BetterLesson Distributes $300,000 in Grants Among K-12 Districts

K-12 professional learning provider BetterLesson announced that it will distribute $300,000 in grant money for professional development services among six K-12 school districts around the country. According to a press release, the goal of the grant program is to focus on “improving the continuity of teaching and learning across all environments and addressing issues of equity in education.” The matching grant program launched in 2020, and this year’s winners are the first batch of educational institutions to receive it.

“It’s incredibly heartening to see that despite an ongoing pandemic and social and political unrest, schools and districts across the U.S. are motivated to improve teaching and learning in new environments and adopt strategies that promote social justice,” said BetterLesson CEO Matt Kennard. “Our team enjoyed reading through each and every grant application – the awarded services are well deserved, and we look forward to supporting recipients in achieving their goals.”

This year’s recipients of the grant, as well as their plans for the funding, include:

  • Lyons Township High School District 204 (LTHS), Illinois: Promote student-centered teaching practices through a group-based training model. The training will encourage educators to focus on engagement, personalization, and relevance in both hybrid and remote learning situations.
  • Methuen Public Schools (MPS), Massachusetts: Pursue a long-term goal of promoting student-centered, equitable, responsive educating and learning. They plan to increase the use of student data to determine the best instructional practices.
  • Norwalk Public Schools, Connecticut: NPS plans to advance student-centered STEM education, student engagement, inclusive and responsive educational methods, and meeting students’ needs.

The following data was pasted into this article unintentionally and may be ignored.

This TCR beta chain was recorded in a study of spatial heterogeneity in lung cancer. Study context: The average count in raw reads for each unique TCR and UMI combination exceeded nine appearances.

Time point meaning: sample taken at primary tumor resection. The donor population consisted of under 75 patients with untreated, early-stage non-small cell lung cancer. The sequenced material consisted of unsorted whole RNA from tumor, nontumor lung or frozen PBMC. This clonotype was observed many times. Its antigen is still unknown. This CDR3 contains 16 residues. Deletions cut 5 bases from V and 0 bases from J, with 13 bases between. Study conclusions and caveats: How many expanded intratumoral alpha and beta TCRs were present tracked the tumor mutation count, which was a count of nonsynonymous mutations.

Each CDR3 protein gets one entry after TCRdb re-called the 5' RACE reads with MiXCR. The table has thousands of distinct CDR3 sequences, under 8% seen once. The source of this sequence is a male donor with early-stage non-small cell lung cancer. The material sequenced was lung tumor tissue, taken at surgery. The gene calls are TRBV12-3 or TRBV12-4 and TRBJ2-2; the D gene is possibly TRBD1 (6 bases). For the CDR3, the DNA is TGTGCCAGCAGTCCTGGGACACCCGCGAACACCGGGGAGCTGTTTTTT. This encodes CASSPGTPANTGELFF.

• Provo City School District, Utah: PCSD plans to devote its funds to literacy outcomes in grades K-3. It will provide one-on-one coaching for teachers at four elementary schools, as well as social-emotional learning (SEL) training workshops and coaching for district teachers and social workers.
  • Tomkins-Seneca-Tioga Board of Cooperative Educational Services (TST BOCES), New York: TST BOCES plans to solve problems related to curriculum, instruction, and assessment. “This is likely the most challenging time any of us has experienced as educators,” said Nicole Eschler, Executive Director of Regional School Success at TST BOCES, “but the dedication, creativity and care shown by our educators is off the charts – we’re eager to build staff capacity and create sustained, systemic change.”
  • Yeshivat Darche Eres (YDE), New York: It will fund training programs for best educational practices related to blended learning, and it will introduce a one-to-one technology initiative.

Future rounds of grants will help educators address student and teacher needs that emerge after the pandemic, using lessons and strategies learned to further student growth. More information about the matching grant program is available here.

About the Author

Matt Jones is senior editor of Spaces4Learning. He can be reached at [email protected].